After a brief leave from teaching while completing my dissertation, I’m looking forward to teaching this term! Tomorrow I get to meet 17 brave students who have signed up for my 8:30am 3 hour seminar SOCY 431 Advanced Studies in Gender and Sexuality.
The August Issue of the SSC newsletter features my research on welfare surveillance in the Student Spotlight section. It has been a great experience working with the SSC during my graduate work at Queen’s!
The Huffington Post also recently reported on the intersections of poverty and surveillance:
“For poor people, surveillance is an everyday reality.Take welfare recipients. To prevent fraud, the government uses eight surveillance tools to police those on Ontario Works, according to a study by Krystle Maki at Queen’s University. They range from old-school techniques such as random house visits, snitch lines and drug testings to a web of databases known as “mashups.””
My research on welfare surveillance was referenced in the Ottawa Citizen yesterday (May 16 ’14) in a column “Don’t Care about surveillance? You’re probably white and middle class”.
Wednesday May 7th I will be presenting new material “An Abusive Neoliberal State: Cutting marginalized women’s lifelines to social assistance and women’s shelters” regarding the correlations between the cuts to OW Discretionary Benefits and the increase of low-income women accessing Kingston women’s shelters, as well as the current threats by the City of Kingston to close the Dawn House (one of the only shelters in Kingston for homeless women). Considering the recent increase in women accessing Dawn House and less and less benefits for poor women, closure of this shelter would have profound impacts on marginalized women who may become further impoverished, have to return to abusive partners, or end up homeless without adequate resources and support.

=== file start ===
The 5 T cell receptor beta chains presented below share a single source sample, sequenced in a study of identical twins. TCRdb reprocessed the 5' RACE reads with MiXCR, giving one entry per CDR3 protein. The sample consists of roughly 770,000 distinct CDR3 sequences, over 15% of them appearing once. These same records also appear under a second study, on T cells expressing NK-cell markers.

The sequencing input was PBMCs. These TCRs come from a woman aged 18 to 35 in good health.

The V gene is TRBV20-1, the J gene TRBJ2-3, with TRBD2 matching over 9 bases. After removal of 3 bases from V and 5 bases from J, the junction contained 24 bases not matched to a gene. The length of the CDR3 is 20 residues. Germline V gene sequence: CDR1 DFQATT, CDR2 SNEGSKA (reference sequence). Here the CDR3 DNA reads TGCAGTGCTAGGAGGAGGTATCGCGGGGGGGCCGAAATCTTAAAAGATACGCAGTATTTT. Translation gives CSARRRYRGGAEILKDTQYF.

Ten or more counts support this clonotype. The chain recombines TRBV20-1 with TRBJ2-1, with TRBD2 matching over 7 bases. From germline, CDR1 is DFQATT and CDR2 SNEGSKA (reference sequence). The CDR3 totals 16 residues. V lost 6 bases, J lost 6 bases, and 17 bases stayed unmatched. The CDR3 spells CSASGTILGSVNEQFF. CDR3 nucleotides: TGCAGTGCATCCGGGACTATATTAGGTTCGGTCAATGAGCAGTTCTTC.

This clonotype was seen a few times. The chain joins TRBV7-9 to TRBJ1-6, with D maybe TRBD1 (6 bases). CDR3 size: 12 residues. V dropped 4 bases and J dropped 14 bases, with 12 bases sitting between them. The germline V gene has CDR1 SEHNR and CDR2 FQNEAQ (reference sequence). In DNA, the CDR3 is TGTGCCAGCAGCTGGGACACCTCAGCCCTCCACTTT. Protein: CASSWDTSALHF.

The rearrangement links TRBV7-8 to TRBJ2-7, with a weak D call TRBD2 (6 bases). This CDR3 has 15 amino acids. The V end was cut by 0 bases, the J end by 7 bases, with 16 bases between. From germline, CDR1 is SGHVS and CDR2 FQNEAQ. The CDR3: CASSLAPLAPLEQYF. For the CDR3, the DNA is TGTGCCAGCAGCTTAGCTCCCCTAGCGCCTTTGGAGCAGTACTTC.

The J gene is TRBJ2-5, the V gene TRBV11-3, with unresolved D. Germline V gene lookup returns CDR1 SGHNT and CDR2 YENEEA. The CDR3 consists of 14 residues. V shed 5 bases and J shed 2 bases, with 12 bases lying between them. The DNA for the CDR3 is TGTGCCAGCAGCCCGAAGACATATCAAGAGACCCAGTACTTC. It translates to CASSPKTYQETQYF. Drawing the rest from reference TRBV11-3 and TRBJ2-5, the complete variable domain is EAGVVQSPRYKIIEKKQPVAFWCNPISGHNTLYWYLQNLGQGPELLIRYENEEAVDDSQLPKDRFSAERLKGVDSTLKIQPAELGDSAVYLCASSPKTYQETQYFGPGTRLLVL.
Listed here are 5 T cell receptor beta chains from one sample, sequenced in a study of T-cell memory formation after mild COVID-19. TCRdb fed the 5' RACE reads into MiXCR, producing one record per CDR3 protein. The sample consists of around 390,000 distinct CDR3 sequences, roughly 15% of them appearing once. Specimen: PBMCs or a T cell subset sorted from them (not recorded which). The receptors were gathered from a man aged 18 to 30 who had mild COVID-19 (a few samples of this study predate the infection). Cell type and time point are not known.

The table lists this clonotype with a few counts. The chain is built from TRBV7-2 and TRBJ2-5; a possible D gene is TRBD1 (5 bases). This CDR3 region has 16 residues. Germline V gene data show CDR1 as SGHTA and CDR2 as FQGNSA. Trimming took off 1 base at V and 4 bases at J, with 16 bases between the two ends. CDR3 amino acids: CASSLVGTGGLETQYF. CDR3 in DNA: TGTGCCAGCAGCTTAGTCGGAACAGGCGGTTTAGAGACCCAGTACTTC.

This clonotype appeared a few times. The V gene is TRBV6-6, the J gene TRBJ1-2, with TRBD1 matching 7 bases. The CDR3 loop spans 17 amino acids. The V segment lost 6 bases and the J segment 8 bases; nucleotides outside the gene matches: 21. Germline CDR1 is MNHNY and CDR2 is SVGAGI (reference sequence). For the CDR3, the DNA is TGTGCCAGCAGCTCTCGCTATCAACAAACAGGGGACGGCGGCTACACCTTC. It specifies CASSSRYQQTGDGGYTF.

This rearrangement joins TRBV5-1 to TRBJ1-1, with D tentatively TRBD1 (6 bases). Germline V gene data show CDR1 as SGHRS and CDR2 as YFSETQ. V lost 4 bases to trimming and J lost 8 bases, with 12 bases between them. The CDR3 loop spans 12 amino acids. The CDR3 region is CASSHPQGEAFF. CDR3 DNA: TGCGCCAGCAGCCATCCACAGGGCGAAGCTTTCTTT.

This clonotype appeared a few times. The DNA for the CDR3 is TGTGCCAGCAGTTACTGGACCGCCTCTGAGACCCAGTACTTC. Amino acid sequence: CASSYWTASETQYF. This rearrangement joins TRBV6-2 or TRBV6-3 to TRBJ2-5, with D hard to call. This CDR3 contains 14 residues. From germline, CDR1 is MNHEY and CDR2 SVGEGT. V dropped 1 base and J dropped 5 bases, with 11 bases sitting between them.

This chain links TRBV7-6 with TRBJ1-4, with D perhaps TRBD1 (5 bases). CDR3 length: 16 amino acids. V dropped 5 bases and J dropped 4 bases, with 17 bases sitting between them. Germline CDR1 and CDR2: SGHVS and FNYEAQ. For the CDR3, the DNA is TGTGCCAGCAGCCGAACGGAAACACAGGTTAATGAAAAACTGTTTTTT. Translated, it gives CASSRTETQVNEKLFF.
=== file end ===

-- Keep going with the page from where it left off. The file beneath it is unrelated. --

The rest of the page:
I will be bringing petitions to ‘Save the Dawn House’ to the symposium tomorrow with the hopes of creating awareness about this situation in our community and stop the closure of this important service in Kingston.
I will be giving a talk titled “From Social Work to Agents of Surveillance: caseworkers’ perspectives on welfare surveillance within ‘Ontario Works’” for the Surveillance Studies Centre Seminar Series, March 26th 12:30pm in Mac Corry D 411 at Queen’s University. For more info about the SSC Seminar Series check out this link: